Player A – K♠, K♦, K♣, 10♦, 10♣, 10♥, Q♥, 9♥, 7♥, 5♥, 2♥
Player B – 7♣, 6♣, 5♣, J♦, 9♣. 8♠, 7♦, 6♥, 3♦, A♦
Conditions: The knock is the 6♣. Both players are on all games so they are automatically playing double. The scores are in the general area of 70 to 100 points in each game so that neither player is really vulnerable, nor are they concerned with counts. Each player is concerned primarily with winning his hand with as many points as possible,
Play of the Hand:
Player A – With six melded cards, he obviously will play with the hope of buying the 6♥ or 8♥ and knocking on the first or second card, expecting to reap a tremendous count. In playing along these lines he will discard the Q♥ which is completely useless to him. There is no other card in his hand that is actually safer without giving up one of his major chances to go down immediately.
Player B – Picks from the deck the J♠. The safest and most useless card in his hand at this point is the 7♦, since he has a seven tied up in a run. He discards this card.
Player A – Playing for a quick knock, he takes the 7♦ because it doubles his chances of buying nine melded, giving him four ways instead of two. The pick indicates to his opponent that he either has sevens or a diamond run around the seven. The discard of the 2♥ at this time, even if it helps his opponent, would reduce him so little that it is insignificant. He therefore discards the 2♥.
Player B – Obtains the Q♦ from the stock. This Queen of course gives him two extra ways to buy a second meld, since he does not know that his opponent is holding Kings and Tens. He has no use for the 9♣, 8♠, or 6♥ but the 6♥ is definitely the safer of any of these cards since does have a six tied up. He discards it.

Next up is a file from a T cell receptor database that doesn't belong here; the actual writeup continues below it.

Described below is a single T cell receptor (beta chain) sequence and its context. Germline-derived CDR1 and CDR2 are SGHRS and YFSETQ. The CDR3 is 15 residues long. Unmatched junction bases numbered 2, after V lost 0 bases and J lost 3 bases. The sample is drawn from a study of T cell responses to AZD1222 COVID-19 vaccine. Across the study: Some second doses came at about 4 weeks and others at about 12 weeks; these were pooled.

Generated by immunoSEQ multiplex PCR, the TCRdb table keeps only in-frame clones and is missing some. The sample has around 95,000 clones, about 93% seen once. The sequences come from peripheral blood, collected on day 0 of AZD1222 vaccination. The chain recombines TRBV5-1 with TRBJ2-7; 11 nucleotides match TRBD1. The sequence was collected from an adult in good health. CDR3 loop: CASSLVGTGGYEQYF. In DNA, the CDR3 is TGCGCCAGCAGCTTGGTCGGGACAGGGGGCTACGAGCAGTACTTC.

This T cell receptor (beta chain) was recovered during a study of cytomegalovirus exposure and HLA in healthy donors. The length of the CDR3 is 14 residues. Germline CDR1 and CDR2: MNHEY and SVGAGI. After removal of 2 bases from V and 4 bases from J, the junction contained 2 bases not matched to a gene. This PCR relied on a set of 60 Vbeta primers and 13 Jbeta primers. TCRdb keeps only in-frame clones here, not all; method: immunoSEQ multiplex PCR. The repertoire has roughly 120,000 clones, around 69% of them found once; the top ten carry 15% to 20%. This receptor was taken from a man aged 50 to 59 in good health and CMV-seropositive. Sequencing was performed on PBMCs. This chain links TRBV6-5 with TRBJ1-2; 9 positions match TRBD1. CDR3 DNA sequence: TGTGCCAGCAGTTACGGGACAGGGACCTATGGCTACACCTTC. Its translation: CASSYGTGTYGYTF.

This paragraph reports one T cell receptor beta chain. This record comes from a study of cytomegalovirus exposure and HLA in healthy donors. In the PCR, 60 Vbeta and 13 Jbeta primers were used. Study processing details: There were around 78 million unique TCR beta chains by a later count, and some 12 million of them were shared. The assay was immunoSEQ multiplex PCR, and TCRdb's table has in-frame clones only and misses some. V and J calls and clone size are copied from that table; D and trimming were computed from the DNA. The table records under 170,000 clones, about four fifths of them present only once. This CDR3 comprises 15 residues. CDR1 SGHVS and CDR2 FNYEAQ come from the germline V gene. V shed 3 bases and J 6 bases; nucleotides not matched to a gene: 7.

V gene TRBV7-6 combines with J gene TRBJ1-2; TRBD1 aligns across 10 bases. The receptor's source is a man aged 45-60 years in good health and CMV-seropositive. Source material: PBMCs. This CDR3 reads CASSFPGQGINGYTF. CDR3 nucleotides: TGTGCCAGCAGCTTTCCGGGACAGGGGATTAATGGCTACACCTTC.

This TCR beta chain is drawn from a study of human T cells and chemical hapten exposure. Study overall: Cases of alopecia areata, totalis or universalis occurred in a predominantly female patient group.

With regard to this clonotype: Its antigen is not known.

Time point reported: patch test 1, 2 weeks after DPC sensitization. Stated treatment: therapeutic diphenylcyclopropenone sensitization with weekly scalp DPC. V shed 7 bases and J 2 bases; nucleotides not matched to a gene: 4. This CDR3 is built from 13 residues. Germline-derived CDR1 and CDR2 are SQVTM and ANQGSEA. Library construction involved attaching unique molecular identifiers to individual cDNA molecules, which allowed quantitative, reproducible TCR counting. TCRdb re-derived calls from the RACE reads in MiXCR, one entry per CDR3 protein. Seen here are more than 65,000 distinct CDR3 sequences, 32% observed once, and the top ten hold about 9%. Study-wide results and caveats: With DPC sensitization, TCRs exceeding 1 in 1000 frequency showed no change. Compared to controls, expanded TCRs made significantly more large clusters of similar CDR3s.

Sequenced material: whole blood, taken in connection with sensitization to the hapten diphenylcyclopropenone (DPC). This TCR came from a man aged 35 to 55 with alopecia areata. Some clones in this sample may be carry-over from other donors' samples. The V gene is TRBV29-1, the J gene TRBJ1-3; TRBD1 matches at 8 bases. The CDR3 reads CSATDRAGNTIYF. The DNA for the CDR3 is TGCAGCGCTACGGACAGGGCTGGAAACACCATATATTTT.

Player A – Picks up the discard and not being able to knock at his point, he discards the 7♦.
Player B – Going to the deck, he picks the 5♦. This card gives him one extra opportunity for a meld with the 3♦. It is a safer card than any other in his hand, with the exception of the Q♦, but knowing that his opponent has been seemingly collecting middle cards, by his pick of the seven, he discards the Q♦, which is a dead card.
Player A – Picks from the deck the 9♠ and discards the 9♥, which is the safer of the two nines since it can only be used for nines, whereas the 9♠ can be used for either nines or spades.
Player B – Draws the 4♠ from the deck and discards the 9♣.
Player A – Going to the deck, he pulls the 3♥. He now for the first time is able to knock. Based on the play and the type of hand, he must decide whether he will gain more points by knocking now and getting an almost sure win, or by playing for gin or an underknock. He does have the opportunity of throwing the relatively safe 9♠, since nines have already been played and the nine could only be used for spades. He will retain a knock card so that, if he does draw a wild card on his next pick and decides to knock, he has no problem. He therefore discards the 9♠.
Player B – Picks the 8♣ from the deck. With the eight in his hand now in a sequence and the 9♠ already thrown, his best discard is the 8♠.
Player A – Pulls the A♥ from the deck. Discarding the 3♥ could not reduce his opponent a great deal if he took it since it could only be for threes. Thus, he throws the 3♥, retaining the A♥ for a guaranteed underknock.
Player B – Going to the deck, he buys the 6♦. Since the 7♦ is gone, his opponent has picked the 6♥, and he has the 6♣ in a run, he knows that his opponent either has a heart run or is speculating. It is rather unlikely that his opponent would have taken one speculative card, the 7♦, and immediately take another speculative card to throw the first one back. Therefore, knowing that the 6♥ is for a heart run, he discards the dead 6♦.
Player A – Picks the K♥ from the deck and gins his hand. He wins 33 points, plus gin with all the extra bonus boxes.
Note: If Player B had decided to break his pair of Jacks and discard an individual Jack at the time he could have thrown it, rather than the relatively safer 7♦ and 6♥, the hand might still be playing and his losses would be somewhat less. However, we cannot go by the results of each hand. By playing all hands in the proper manner, we will certainly achieve the best results in the long run. This hand was properly played. Unfortunately for Player B, by playing it properly he suffered a loss in this instance.